A Manchester Christian who was demoted and had his salary cut by his employer because he expressed an opinion on homosexual marriage on his Facebook page yesterday won his case against his employer at the High Court.
Adrian Smith, a housing manager with Trafford Housing Trust, concerned at news that homosexual marriages might be permitted in church, wrote on his personal Facebook page "An equality too far." The page could be seen only by a few dozen friends and work colleagues, and the entry was made in his own time.
A colleague at work reported the matter to the management, who said Mr Smith was guilty of gross misconduct, demoted him and cut his salary by £14,000 a year. They claimed he had broken the trust's code of conduct by expressing religious or political views which might upset co-workers.
It emerged at the High Court that the trust was worried it could lose a homosexual rights charter award unless it took action against Mr Smith.
The judge, Mr Justice Briggs, said Mr Smith had been taken to task for doing nothing wrong. Mr Smith's postings in his view were not, "viewed objectively, judgmental, disrespectful or liable to cause upset or offence. As to their content, they are widely held views frequently to be heard on radio or television, or read in the newspapers."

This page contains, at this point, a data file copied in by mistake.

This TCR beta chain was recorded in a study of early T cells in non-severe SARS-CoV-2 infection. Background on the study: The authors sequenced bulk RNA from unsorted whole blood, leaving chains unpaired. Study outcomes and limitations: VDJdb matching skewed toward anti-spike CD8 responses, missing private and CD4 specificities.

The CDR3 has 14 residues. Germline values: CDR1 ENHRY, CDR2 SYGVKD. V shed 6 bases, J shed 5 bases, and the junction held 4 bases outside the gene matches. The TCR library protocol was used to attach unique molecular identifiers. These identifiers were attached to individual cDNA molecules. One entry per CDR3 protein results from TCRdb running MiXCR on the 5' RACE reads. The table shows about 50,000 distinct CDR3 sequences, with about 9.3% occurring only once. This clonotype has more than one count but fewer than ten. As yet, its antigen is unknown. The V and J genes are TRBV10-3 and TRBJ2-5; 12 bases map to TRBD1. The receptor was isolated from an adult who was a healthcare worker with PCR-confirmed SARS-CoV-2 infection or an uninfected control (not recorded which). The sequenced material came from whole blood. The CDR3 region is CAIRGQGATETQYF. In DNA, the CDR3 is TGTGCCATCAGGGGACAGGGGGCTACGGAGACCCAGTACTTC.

He rejected the suggestion that Mr Smith's comments could be viewed as homophobic. The breach of contract the trust has committed, he said, was "serious and repudiatory."
Because of rules covering contract law, the judge was able to award Mr Smith only £98 in damages, leaving "the uncomfortable feeling that justice has not been done to him. I must admit to real disquiet about the financial outcome of this case."
I understand that despite the court's judgment, the trust is refusing to reinstate Mr Smith to his former managerial post or restore the £14,000 pay cut.
Mr Smith said after the case he was delighted to have won the judgment. "I have won today. But what will tomorrow bring? I am fearful that, if marriage is redefined, there will be more cases like mine - and if the law of marriage changes people like me may not win in court.
"Does the Prime Minister want to create a society where people like me, people who believe in traditional marriage, are treated like outcasts? That may not be the intention, but that's what will happen.
"The Prime Minister should think very carefully about the impact of redefining marriage on ordinary people."